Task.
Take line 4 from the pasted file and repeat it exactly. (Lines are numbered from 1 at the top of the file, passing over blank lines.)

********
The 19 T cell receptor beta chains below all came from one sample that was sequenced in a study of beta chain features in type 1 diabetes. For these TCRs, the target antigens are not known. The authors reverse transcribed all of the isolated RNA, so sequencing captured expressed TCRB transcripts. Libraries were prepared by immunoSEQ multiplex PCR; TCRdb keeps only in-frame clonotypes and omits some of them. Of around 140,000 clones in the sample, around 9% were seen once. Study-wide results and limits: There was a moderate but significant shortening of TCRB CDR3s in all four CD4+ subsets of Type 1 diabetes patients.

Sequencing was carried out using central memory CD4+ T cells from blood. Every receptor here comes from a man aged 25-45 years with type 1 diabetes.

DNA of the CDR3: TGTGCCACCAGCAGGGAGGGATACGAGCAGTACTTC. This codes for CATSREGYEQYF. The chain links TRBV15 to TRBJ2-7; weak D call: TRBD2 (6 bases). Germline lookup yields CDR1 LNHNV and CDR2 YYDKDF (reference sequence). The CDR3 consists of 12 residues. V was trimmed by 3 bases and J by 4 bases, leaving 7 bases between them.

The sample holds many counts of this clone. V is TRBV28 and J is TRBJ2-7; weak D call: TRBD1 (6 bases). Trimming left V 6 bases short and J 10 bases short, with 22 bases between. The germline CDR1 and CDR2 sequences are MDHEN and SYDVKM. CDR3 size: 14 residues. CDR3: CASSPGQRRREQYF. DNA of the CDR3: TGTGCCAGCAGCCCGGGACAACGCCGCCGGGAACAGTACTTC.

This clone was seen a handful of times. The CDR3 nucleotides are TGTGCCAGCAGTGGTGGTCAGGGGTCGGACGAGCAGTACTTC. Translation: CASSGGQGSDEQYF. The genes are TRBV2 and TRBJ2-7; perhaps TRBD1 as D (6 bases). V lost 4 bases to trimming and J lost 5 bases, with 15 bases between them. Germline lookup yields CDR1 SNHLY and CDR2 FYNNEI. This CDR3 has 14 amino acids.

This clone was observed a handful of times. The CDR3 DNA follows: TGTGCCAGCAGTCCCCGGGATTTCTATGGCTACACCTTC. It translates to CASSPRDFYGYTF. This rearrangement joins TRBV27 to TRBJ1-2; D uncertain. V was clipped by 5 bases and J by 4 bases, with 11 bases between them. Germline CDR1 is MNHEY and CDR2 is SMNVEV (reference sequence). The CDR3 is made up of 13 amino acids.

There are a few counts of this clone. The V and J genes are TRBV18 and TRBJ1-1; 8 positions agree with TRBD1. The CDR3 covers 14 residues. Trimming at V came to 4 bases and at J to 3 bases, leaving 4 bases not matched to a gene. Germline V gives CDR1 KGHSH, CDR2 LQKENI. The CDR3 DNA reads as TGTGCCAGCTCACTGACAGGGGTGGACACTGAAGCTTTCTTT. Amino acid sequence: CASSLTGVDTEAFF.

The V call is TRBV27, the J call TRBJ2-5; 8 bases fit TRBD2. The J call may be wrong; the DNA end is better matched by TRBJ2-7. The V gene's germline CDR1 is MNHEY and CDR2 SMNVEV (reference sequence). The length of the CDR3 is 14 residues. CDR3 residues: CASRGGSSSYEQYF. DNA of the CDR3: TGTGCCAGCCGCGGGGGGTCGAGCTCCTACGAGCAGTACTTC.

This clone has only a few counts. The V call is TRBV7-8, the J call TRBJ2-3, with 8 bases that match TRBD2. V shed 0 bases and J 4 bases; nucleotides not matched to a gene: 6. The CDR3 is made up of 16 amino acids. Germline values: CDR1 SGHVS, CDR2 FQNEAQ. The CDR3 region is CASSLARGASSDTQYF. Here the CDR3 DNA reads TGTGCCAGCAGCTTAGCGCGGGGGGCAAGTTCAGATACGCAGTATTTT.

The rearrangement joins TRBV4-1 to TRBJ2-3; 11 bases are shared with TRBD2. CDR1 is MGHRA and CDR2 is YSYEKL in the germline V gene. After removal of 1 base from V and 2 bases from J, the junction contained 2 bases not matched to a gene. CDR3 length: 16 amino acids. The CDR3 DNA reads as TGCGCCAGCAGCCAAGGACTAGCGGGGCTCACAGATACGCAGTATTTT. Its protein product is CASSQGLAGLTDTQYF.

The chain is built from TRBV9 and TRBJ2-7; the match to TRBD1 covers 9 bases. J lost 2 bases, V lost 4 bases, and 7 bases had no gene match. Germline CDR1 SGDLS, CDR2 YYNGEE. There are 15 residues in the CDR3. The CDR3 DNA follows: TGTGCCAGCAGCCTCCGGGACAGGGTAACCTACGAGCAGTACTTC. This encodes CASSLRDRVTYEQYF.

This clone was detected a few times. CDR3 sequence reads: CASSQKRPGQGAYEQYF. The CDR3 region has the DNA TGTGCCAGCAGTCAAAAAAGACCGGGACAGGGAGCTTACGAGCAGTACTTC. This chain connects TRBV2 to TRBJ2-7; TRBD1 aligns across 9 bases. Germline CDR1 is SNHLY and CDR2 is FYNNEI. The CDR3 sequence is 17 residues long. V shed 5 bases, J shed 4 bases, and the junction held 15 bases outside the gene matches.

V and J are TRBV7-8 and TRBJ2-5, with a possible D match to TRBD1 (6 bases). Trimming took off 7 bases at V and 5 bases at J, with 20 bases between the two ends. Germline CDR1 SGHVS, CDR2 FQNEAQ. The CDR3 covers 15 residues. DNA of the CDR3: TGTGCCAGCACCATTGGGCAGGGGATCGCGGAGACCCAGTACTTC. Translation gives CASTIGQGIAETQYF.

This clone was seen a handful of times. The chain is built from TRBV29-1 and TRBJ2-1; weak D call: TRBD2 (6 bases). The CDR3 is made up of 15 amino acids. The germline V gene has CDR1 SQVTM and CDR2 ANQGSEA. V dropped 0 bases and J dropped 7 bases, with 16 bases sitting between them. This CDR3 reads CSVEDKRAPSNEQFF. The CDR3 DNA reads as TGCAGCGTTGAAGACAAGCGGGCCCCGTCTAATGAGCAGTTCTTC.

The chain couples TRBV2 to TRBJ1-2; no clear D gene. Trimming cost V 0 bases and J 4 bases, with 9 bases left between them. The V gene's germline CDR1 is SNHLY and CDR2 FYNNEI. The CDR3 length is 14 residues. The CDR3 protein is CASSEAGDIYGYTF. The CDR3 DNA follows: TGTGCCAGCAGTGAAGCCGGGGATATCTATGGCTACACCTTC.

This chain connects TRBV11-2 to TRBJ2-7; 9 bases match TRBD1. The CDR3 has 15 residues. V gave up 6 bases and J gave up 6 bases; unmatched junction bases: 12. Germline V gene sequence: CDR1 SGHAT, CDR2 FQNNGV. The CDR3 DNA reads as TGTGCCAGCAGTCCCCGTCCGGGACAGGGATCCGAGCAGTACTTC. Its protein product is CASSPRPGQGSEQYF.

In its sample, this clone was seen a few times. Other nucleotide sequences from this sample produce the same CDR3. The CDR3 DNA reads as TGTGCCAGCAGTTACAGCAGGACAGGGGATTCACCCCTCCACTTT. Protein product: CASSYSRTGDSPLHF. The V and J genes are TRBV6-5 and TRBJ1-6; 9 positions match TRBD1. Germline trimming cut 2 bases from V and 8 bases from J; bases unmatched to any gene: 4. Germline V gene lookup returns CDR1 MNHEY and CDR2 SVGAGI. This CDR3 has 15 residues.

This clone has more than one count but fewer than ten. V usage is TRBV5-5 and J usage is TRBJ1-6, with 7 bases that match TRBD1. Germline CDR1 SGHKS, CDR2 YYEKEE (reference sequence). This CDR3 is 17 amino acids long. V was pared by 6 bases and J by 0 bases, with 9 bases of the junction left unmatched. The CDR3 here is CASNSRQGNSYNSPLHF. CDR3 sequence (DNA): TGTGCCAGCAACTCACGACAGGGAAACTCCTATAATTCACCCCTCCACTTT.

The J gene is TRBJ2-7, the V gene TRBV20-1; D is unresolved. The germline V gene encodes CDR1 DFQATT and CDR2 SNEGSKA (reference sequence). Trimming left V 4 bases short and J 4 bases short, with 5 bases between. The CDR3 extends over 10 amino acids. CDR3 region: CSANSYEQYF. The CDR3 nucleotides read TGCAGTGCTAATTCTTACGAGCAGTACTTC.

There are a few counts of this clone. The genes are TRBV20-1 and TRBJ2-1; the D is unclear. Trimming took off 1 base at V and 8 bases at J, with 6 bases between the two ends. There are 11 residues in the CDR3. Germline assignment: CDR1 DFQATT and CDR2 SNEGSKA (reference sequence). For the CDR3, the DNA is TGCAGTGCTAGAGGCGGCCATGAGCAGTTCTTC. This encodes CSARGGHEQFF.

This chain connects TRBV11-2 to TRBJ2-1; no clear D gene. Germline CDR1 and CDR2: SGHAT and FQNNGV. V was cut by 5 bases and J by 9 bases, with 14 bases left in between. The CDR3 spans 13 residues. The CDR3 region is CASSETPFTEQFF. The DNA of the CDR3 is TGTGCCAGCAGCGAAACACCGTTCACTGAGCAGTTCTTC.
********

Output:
The sample holds many counts of this clone. V is TRBV28 and J is TRBJ2-7; weak D call: TRBD1 (6 bases). Trimming left V 6 bases short and J 10 bases short, with 22 bases between. The germline CDR1 and CDR2 sequences are MDHEN and SYDVKM. CDR3 size: 14 residues. CDR3: CASSPGQRRREQYF. DNA of the CDR3: TGTGCCAGCAGCCCGGGACAACGCCGCCGGGAACAGTACTTC.